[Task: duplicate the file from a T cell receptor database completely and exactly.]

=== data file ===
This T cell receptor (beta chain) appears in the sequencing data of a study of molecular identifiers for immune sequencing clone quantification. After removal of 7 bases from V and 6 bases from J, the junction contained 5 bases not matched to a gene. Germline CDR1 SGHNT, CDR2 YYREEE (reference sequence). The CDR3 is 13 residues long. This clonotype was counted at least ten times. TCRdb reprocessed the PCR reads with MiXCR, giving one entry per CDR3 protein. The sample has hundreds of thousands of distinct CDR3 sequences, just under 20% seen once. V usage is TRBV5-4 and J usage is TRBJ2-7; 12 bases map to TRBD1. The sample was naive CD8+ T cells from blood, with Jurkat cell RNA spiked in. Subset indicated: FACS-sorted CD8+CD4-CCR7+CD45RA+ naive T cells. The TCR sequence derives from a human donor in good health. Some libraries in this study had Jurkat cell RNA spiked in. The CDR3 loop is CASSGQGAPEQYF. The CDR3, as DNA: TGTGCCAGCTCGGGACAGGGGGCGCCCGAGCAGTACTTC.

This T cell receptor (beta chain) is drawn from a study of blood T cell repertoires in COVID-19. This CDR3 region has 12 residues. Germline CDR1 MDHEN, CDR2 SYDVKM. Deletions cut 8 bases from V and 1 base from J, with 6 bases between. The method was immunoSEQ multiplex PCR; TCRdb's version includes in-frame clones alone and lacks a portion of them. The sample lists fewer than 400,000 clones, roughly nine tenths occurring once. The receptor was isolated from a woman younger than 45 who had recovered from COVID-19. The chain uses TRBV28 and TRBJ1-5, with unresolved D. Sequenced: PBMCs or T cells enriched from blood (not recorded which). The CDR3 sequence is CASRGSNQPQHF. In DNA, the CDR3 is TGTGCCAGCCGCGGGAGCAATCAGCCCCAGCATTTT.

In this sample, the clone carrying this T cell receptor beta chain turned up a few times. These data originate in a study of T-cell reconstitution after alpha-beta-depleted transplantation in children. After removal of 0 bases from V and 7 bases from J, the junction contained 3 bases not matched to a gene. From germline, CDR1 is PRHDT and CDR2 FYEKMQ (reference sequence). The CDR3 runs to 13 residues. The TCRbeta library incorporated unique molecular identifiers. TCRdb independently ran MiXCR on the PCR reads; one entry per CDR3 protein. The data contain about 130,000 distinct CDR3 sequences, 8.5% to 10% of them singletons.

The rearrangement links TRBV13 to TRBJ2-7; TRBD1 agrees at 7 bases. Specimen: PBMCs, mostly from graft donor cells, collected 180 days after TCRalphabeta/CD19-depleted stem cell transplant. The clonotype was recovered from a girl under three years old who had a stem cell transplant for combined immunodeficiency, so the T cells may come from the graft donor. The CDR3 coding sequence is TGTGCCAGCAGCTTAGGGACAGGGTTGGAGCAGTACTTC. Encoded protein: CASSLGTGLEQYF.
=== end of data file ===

This T cell receptor (beta chain) appears in the sequencing data of a study of molecular identifiers for immune sequencing clone quantification. After removal of 7 bases from V and 6 bases from J, the junction contained 5 bases not matched to a gene. Germline CDR1 SGHNT, CDR2 YYREEE (reference sequence). The CDR3 is 13 residues long. This clonotype was counted at least ten times. TCRdb reprocessed the PCR reads with MiXCR, giving one entry per CDR3 protein. The sample has hundreds of thousands of distinct CDR3 sequences, just under 20% seen once. V usage is TRBV5-4 and J usage is TRBJ2-7; 12 bases map to TRBD1. The sample was naive CD8+ T cells from blood, with Jurkat cell RNA spiked in. Subset indicated: FACS-sorted CD8+CD4-CCR7+CD45RA+ naive T cells. The TCR sequence derives from a human donor in good health. Some libraries in this study had Jurkat cell RNA spiked in. The CDR3 loop is CASSGQGAPEQYF. The CDR3, as DNA: TGTGCCAGCTCGGGACAGGGGGCGCCCGAGCAGTACTTC.

This T cell receptor (beta chain) is drawn from a study of blood T cell repertoires in COVID-19. This CDR3 region has 12 residues. Germline CDR1 MDHEN, CDR2 SYDVKM. Deletions cut 8 bases from V and 1 base from J, with 6 bases between. The method was immunoSEQ multiplex PCR; TCRdb's version includes in-frame clones alone and lacks a portion of them. The sample lists fewer than 400,000 clones, roughly nine tenths occurring once. The receptor was isolated from a woman younger than 45 who had recovered from COVID-19. The chain uses TRBV28 and TRBJ1-5, with unresolved D. Sequenced: PBMCs or T cells enriched from blood (not recorded which). The CDR3 sequence is CASRGSNQPQHF. In DNA, the CDR3 is TGTGCCAGCCGCGGGAGCAATCAGCCCCAGCATTTT.

In this sample, the clone carrying this T cell receptor beta chain turned up a few times. These data originate in a study of T-cell reconstitution after alpha-beta-depleted transplantation in children. After removal of 0 bases from V and 7 bases from J, the junction contained 3 bases not matched to a gene. From germline, CDR1 is PRHDT and CDR2 FYEKMQ (reference sequence). The CDR3 runs to 13 residues. The TCRbeta library incorporated unique molecular identifiers. TCRdb independently ran MiXCR on the PCR reads; one entry per CDR3 protein. The data contain about 130,000 distinct CDR3 sequences, 8.5% to 10% of them singletons.

The rearrangement links TRBV13 to TRBJ2-7; TRBD1 agrees at 7 bases. Specimen: PBMCs, mostly from graft donor cells, collected 180 days after TCRalphabeta/CD19-depleted stem cell transplant. The clonotype was recovered from a girl under three years old who had a stem cell transplant for combined immunodeficiency, so the T cells may come from the graft donor. The CDR3 coding sequence is TGTGCCAGCAGCTTAGGGACAGGGTTGGAGCAGTACTTC. Encoded protein: CASSLGTGLEQYF.